In the case of Russia, it’s a re-visiting of the Cold War era to counter-balance US influence. Apart from President Vladimir Putin wanting to maintain ties with one of his longest-standing allies, and supplying it with arms, the Syrian port of Tartus is Russia’s last naval base in the Middle East.

Syrian opposition sources have told me that if it weren’t for Russian and Iranian support, the Syrian regime would have been toppled long ago. They talk with great concern about the presence of Hezbollah and Iran’s Revolutionary Guards in Syria.

Iran’s alliance with Assad and its buttressing of Hezbollah via Damascus is often portrayed as a Shi’ah alliance, but it is not the honest answer. The ruling Alawite clan which controls Syria – and which consists of 10% of Syria’s population – embraces an eclectic mixture of beliefs.

The Nusairis – as the Syrian Alawites are often called – believe in re-incarnation and consume wine. The Nusairis are not Shi’ah. The truth is that Iran’s alliance with Syria is political. It is centered on Iran’s regional interests, amongst which is Israel.

Saudi Arabia has supported the Syrian opposition – but for its own reasons; the blunting of what it perceives as the “Shi’ah crescent” from Iran to the Arabian Peninsula. Not many know that the Shi’ah constitute nearly 20% of the Saudi Arabian population. They are the elephants in the royal family’s room.

For Turkey, bordered by Syria, the outcome has been maintaining a balance of power that doesn’t arouse the Kurds or the local Nusairi communities, and having to balance its energy needs with Iran (who allegedly threatened to cut off oil supplies) if Ankara intervened.

For some analysts in Israel, Assad has been a case of the devil you know as opposed to the devil you don’t (an unpredictable, but armed Sunni-led government).

Israeli policy is anticipated to become more hawkish after this month’s election as the electorate is expected to keel dramatically to the right. Polls predict Likud will win 32 seats in the 120-strong Knesset, which means another Netanyahu coalition – and even more sabre-rattling against Iran.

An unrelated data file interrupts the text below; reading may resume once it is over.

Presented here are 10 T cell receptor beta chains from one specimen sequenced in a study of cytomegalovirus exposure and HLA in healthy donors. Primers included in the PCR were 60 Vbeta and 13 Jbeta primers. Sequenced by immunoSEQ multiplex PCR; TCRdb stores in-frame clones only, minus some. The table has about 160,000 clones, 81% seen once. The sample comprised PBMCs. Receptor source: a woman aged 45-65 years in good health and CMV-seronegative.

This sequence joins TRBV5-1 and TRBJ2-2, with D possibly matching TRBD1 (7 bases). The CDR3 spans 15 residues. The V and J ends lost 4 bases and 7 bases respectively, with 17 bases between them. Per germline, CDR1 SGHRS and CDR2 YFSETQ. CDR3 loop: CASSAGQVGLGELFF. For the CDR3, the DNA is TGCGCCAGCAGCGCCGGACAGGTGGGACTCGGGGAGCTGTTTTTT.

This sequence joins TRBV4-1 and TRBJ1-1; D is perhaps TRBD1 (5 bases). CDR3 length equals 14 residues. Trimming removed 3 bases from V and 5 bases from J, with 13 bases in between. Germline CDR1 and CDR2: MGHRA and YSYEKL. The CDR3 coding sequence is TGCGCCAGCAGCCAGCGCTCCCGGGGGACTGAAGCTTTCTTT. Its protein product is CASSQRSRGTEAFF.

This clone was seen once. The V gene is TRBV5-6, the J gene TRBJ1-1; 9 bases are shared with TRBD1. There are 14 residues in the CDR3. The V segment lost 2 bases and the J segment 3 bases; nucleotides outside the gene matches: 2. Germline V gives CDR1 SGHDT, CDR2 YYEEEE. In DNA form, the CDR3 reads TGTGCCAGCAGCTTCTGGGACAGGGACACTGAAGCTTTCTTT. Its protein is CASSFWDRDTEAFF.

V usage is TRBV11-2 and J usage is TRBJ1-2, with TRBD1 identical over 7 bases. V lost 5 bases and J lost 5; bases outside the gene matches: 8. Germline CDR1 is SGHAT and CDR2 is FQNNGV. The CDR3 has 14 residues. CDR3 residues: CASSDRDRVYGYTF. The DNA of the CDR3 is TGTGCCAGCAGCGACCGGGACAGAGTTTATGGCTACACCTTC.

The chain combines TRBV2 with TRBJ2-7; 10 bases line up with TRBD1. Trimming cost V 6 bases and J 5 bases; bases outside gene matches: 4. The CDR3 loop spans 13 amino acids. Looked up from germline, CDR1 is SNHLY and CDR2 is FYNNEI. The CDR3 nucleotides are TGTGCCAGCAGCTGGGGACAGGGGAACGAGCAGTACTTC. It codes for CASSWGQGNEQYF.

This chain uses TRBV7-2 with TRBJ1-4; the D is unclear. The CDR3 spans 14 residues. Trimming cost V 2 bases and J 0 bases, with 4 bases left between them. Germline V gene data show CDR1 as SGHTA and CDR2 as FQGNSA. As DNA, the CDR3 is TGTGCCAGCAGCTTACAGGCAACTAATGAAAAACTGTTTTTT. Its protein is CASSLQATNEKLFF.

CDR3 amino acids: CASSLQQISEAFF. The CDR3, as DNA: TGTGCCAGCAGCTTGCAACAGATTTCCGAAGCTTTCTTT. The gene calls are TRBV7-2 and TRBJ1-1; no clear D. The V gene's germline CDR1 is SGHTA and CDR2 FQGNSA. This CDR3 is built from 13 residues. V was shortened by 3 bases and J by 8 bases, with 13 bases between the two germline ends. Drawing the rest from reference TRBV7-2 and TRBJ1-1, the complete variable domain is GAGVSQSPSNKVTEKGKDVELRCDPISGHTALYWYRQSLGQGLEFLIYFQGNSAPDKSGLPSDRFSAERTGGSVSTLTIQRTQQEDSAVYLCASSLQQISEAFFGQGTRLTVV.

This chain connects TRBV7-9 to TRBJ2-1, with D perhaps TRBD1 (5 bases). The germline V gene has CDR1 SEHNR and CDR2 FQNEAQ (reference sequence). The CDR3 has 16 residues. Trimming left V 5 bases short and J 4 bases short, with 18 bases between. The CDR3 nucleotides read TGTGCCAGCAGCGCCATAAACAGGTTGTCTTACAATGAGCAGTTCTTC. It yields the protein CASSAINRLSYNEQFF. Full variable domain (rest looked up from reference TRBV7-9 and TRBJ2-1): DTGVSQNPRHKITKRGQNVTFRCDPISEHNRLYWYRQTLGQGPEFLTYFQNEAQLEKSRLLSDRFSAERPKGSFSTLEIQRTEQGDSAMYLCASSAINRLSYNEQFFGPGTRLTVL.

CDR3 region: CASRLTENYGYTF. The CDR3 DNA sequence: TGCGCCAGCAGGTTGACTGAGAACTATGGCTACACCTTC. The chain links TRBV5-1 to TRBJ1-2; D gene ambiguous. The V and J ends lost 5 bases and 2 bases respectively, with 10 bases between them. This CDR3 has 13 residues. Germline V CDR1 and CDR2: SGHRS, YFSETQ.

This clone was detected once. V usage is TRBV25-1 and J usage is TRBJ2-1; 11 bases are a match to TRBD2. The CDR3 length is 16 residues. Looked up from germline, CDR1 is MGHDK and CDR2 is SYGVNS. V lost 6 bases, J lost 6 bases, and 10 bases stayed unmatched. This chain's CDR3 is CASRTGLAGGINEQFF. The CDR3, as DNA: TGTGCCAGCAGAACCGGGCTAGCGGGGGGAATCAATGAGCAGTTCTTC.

Former software tycoon, Naftali Bennet, leader of the extreme right-wing Jewish Home is expected to gain 16 seats and become Likud’s main partner. Bennet regards the Palestinian question as “insoluble” and wants to annex 60% of the Palestinian West Bank.

For concerned Syrians like Ahmad Rahban, a rabidly right-wing Israeli government itching to go to war against Iran will further destabilize the region. He is, understandably, not optimistic about the future – especially if Assad is allowed to stay.

He says that Tel Aviv believes Syria is the path to Iran. Rahban’s fear is that Assad will be forced to stay in power and will only leave if Damascus gets razed to the ground, and before that happens, hundreds of thousands – if not millions – of innocent Syrians are going to be the victims.

– Shafiq Morton is an award-winning Cape Town photojournalist and author. He has covered the anti-apartheid struggle, the release of Nelson Mandela and the Truth and Reconciliation Commission as well as conflict worldwide. He contributed this article to PalestineChronicle.com.

image_pdfimage_print
Posted by on Jan 14 2013 . Filed under Articles, Commentary . You can follow any responses to this entry through the RSS 2.0 . You can skip to the end and leave a response. Pinging is currently not allowed.

1 Comment for “Syria: the Cold War Continues”

  1. Mo